On May 20th, Jing Travel, China Luxury Advisors, and Content Commerce Insider held a webinar exploring how institutions can connect to Chinese audiences through Mini Programs and live streaming.
The webinar followed Tencent’s latest cultural imitative, “Museums in the Cloud”, which launched Mini Programs, multifunctional apps that run within WeChat’s ecosystem, across 11 U.S. museums. The presentations explored the contours of China’s ever-evolving digital landscape, outlined a step-by-step approach for cultural destinations launching Mini Programs, and detailed the rise of live streaming in a cultural context.
Below are four key takeaways from the webinar.
Mini Programs are an Economic and Dynamic Solution
Mini Programs are an ideal solution for destinations that aspire to be China-ready but face resource limitations. By uploading evergreen content onto a Mini Program destinations can markedly improve the onsite experience of Chinese visitors without needing to make a long-term investment. Mini Programs offer a polished and easily navigable experience on a platform that virtually every Chinese visitor to your institution already uses daily.
“Visitors can immediately launch into your collection, your works, it doesn’t require having a WeChat Account and you don’t need to commit to the band width [of running a WeChat Official Account]”
Jessica Dai, Cultural Lead, China Luxury Advisers.
Bridge the Language Gap
The number one reason Chinese outbound tourists visit museums and monuments is to learn about local cultural and history. Deeper engagement, however, is hindered the language barrier and the unwillingness of destinations to install Chinese signage. With more than 30 percent of Chinese visitors spending over two hours at destinations, there’s a clear need to go deeper than a Chinese map and brochure, yet the prospect of hiring a host of Chinese tour guides is, for most, simply not feasible. Offering a self-guided tour through a WeChat Mini Program could be the smart digital solution.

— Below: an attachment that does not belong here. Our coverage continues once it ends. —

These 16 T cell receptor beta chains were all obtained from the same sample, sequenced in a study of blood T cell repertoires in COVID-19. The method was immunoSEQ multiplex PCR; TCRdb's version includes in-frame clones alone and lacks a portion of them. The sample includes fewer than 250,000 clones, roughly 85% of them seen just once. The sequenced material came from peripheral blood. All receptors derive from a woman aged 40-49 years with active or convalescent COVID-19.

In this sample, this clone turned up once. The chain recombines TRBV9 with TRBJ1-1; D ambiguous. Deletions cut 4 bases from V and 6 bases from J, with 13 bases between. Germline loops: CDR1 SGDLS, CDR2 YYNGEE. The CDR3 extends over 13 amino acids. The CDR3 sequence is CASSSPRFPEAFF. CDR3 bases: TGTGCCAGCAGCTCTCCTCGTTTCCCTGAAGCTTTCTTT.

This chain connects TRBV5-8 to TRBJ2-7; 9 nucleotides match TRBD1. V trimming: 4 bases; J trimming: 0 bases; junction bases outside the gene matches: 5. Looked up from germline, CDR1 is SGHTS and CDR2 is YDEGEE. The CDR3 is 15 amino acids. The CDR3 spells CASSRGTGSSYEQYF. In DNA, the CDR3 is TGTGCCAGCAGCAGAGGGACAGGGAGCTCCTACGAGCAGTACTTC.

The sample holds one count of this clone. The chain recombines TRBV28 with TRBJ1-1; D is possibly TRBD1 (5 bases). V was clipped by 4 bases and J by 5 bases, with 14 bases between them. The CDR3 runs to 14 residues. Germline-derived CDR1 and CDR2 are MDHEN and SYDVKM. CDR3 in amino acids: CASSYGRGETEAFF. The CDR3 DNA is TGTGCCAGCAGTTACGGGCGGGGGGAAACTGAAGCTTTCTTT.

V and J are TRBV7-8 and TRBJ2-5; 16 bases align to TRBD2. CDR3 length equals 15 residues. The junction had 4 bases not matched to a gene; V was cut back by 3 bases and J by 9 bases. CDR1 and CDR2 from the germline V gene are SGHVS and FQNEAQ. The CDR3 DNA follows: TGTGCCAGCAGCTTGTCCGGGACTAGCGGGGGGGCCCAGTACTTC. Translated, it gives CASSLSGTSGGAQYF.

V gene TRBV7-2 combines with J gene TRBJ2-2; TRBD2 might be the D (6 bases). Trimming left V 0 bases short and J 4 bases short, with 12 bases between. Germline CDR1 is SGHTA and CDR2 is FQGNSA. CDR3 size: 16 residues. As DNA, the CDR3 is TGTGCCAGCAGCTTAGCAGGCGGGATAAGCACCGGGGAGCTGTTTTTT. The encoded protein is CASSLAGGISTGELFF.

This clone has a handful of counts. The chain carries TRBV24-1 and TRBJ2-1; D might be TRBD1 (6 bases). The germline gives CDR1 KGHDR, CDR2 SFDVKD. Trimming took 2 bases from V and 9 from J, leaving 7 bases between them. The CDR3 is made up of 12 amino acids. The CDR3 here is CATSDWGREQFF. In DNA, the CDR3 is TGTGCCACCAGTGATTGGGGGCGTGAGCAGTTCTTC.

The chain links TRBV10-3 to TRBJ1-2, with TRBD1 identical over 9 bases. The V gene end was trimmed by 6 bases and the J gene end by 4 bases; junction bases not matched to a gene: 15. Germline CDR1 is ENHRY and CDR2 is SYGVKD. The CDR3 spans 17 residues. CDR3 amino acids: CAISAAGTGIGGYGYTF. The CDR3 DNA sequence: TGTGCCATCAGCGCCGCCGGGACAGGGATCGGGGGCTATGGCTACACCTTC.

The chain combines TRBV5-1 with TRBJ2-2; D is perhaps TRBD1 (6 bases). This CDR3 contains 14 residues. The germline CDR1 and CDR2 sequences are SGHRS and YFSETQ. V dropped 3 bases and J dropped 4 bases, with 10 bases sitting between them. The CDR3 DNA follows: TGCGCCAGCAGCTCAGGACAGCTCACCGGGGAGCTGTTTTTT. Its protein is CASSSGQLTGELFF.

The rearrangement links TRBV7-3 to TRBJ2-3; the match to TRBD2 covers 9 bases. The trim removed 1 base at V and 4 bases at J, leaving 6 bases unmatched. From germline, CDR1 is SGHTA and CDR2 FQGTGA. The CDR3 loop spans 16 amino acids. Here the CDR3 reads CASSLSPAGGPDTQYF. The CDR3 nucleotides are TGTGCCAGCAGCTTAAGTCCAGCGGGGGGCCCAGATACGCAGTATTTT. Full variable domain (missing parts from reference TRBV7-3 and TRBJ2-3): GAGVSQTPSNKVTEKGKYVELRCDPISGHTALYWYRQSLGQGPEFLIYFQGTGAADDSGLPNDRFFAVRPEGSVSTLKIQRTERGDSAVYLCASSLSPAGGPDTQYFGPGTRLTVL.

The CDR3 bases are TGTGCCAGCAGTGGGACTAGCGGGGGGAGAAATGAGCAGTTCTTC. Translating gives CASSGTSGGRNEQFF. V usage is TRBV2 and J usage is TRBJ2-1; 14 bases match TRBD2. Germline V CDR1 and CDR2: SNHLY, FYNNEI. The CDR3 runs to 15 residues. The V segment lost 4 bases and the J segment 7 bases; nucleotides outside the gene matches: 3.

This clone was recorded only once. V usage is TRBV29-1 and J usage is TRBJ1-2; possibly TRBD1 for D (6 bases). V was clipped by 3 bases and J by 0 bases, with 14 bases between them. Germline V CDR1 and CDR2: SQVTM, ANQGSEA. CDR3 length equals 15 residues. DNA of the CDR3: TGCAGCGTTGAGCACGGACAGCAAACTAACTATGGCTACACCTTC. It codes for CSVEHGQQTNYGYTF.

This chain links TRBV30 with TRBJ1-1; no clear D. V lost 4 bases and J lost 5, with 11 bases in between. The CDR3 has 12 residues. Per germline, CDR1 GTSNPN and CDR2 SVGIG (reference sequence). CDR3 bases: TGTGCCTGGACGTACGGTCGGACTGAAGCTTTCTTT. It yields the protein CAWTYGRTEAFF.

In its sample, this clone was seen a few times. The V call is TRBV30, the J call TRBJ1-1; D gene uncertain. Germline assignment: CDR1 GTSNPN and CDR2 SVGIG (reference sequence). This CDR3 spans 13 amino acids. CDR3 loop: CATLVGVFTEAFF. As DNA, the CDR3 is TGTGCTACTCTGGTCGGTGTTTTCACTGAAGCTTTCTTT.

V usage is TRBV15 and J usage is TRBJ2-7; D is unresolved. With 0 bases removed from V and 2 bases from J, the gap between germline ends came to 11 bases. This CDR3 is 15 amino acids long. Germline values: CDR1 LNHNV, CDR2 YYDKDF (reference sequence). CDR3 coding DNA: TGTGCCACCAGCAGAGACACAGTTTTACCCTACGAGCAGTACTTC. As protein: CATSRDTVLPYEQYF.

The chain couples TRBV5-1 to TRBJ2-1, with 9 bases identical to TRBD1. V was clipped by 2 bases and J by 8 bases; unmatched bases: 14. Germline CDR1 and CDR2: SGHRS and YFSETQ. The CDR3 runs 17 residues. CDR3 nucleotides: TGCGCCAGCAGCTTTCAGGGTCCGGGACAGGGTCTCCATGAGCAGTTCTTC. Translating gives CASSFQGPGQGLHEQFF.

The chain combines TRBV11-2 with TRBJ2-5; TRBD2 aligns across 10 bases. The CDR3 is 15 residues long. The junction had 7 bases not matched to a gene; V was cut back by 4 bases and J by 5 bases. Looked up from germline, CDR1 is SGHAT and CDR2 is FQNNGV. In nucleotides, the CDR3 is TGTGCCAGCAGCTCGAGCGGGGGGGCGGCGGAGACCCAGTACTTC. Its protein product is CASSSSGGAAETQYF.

“WeChat is by far the most used tool used by Chinese travelers on holiday and it is the most natural place to bridge the [language] gap.”
Renee Hartmann, China Luxury Advisors, co-founder
Collect Visitor Data
After guided-tours, brochures and maps are the most in-demand resources for Chinese tourists, according to a 2019 survey. Aside from the environmental concerns of continued printing, the specifics of how visitors use paper resources is not measurable, a pamphlet does not tell you visitor flow or which artworks receive the most attention — Mini Programs, however, do, offering holders data up-to-date data on a user’s every click.
“Mini Programs are very measurable, they offer you great information that is timely and specific”
Jessica Dai, Cultural Lead, China Luxury Advisers
Live Streaming is Here to Stay
In February, a Chinese tour guide living in London live streamed his trip to the British Museum for the benefit of his homebound compatriots. More than 2 million people tuned in. The success of Chang Ji’s tour on short-video platform Kuaishou should, at the very least, encourage cultural destinations to research China’s expansive and dynamic live streaming landscape. The practice of live streaming has become ubiquitous for Chinese museums and is increasingly being used as a revenue generation strategy through connection e-commerce. Something to consider.
“Live streaming is here to stay. It is a great way to consume cultural content and we saw over recent months that [Chinese] people continue to see the world from home.”
Sky Canavas, Editorial Director, Content Commerce Insider.